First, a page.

Mentoring and sponsorship in higher education institutions: men's invisible advantage in STEM?

O'Connor P., O'Hagan C., Myers E. S., Baisner L., Apostolov G., Topuzova I., ...More

HIGHER EDUCATION RESEARCH & DEVELOPMENT, vol.39, no.4, pp.764-777, 2020 (SSCI) identifier identifier

  • Publication Type: Article / Article
  • Volume: 39 Issue: 4
  • Publication Date: 2020
  • Doi Number: 10.1080/07294360.2019.1686468
  • Journal Indexes: Social Sciences Citation Index (SSCI), Scopus, Educational research abstracts (ERA), ERIC (Education Resources Information Center), Psycinfo
  • Page Numbers: pp.764-777
  • Istanbul Technical University Affiliated: Yes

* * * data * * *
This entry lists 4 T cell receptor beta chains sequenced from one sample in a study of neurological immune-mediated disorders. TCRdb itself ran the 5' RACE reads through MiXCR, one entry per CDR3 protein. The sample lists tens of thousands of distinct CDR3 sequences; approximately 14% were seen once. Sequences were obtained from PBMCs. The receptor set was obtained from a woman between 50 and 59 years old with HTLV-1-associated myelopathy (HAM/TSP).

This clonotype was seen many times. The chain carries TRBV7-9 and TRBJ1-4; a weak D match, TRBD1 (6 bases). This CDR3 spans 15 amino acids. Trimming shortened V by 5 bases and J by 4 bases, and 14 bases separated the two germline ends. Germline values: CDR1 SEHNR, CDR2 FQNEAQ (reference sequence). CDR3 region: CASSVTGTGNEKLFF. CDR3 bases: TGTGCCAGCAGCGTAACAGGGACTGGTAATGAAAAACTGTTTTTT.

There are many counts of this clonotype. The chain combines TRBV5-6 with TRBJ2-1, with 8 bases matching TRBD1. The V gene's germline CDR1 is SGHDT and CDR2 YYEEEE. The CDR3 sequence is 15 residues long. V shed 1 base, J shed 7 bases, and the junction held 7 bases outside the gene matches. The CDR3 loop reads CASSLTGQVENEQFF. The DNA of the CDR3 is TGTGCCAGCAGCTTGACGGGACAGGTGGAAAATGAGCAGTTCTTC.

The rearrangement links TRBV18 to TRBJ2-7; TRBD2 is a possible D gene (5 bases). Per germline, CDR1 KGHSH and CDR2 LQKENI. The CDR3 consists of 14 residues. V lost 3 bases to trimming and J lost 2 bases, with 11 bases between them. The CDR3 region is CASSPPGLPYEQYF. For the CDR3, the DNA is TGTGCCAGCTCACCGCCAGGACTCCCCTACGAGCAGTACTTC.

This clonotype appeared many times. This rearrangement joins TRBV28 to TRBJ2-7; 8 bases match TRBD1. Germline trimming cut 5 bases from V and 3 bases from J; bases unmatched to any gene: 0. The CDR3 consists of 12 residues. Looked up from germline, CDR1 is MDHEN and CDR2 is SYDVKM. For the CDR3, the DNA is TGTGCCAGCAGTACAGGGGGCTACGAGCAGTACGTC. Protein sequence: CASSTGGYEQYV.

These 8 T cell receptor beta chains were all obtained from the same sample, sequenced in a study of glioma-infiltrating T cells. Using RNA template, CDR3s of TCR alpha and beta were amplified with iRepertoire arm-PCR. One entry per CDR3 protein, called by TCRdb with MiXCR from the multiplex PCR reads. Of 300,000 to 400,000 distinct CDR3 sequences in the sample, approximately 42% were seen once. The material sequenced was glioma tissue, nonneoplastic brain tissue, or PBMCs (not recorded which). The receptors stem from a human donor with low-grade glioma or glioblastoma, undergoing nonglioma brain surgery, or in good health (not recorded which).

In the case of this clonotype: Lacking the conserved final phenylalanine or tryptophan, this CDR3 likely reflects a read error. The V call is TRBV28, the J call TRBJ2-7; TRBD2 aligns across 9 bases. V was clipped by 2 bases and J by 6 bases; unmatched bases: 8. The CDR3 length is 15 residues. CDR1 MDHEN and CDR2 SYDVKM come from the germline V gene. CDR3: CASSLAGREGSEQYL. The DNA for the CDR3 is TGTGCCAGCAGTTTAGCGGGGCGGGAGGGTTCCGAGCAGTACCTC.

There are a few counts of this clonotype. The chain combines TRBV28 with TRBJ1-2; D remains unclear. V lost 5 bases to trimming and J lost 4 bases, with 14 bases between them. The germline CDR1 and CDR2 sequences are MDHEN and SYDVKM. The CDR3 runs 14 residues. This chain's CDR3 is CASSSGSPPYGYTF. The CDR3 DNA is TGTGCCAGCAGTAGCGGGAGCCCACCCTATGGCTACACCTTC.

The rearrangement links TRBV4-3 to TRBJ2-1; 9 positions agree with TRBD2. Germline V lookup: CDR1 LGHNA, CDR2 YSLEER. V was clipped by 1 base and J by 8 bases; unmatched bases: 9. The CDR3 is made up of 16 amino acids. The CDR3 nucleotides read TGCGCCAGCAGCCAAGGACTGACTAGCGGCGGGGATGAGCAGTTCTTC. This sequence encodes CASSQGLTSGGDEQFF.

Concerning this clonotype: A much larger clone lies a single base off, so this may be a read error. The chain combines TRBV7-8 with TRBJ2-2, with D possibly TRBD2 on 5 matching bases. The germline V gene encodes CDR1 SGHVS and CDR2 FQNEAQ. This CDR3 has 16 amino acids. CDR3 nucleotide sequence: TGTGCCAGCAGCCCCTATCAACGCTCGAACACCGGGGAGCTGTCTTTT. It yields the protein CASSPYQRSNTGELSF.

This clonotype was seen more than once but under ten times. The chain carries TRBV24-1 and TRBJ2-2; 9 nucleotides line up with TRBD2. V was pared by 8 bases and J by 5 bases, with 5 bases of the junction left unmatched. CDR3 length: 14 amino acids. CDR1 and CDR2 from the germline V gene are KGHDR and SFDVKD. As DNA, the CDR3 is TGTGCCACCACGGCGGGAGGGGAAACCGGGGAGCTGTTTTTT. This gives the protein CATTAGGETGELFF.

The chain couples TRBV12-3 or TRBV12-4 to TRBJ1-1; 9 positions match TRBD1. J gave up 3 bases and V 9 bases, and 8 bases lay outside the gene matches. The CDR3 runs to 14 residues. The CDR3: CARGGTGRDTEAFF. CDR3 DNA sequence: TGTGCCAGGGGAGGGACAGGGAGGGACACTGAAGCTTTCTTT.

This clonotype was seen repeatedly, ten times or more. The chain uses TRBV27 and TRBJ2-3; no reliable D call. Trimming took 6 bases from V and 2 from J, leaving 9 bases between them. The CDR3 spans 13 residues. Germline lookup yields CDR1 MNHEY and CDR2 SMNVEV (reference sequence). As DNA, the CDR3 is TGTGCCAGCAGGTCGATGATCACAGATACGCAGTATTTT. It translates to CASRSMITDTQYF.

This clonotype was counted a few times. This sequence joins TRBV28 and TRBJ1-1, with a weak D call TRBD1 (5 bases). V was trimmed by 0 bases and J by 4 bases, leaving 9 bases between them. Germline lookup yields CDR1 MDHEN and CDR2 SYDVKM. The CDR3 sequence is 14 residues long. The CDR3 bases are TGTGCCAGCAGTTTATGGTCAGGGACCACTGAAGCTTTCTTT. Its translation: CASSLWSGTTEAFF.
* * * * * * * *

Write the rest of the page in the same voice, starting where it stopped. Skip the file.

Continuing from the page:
This article is concerned with the source of men's invisible advantage in the male-dominated disciplines of Science, Technology, Engineering and Mathematics (STEM). It is suggested that this advantage has been obscured by combining sponsorship and mentoring. The research asks: Are men or women most likely to be mentored? Is it possible to distinguish between mentoring and sponsorship? Is there gender variation in either or both of these depending on the source - whether from the academic supervisor, line manager or other senior academics? This qualitative study draws on interview data from 106 respondents (57 men and 48 women) at high, mid and early levels, in four universities: one each in Bulgaria, Denmark, Ireland, and Turkey. It shows that both men and women received mentoring from their PhD supervisor, albeit with slightly different reported nuances. Men were more likely than women to receive sponsorship in that relationship. Both men and women received sponsorship from the Head of Department, whose wider responsibilities may have reduced homophily. Men were more likely than women to receive sponsorship and mentoring from senior men, with most women indicating a lack of access to such senior academics. By distinguishing between mentoring and sponsorship, this article contributes to our understanding of the way male dominance in STEM is perpetuated and suggests the source of men's invisible advantage in STEM.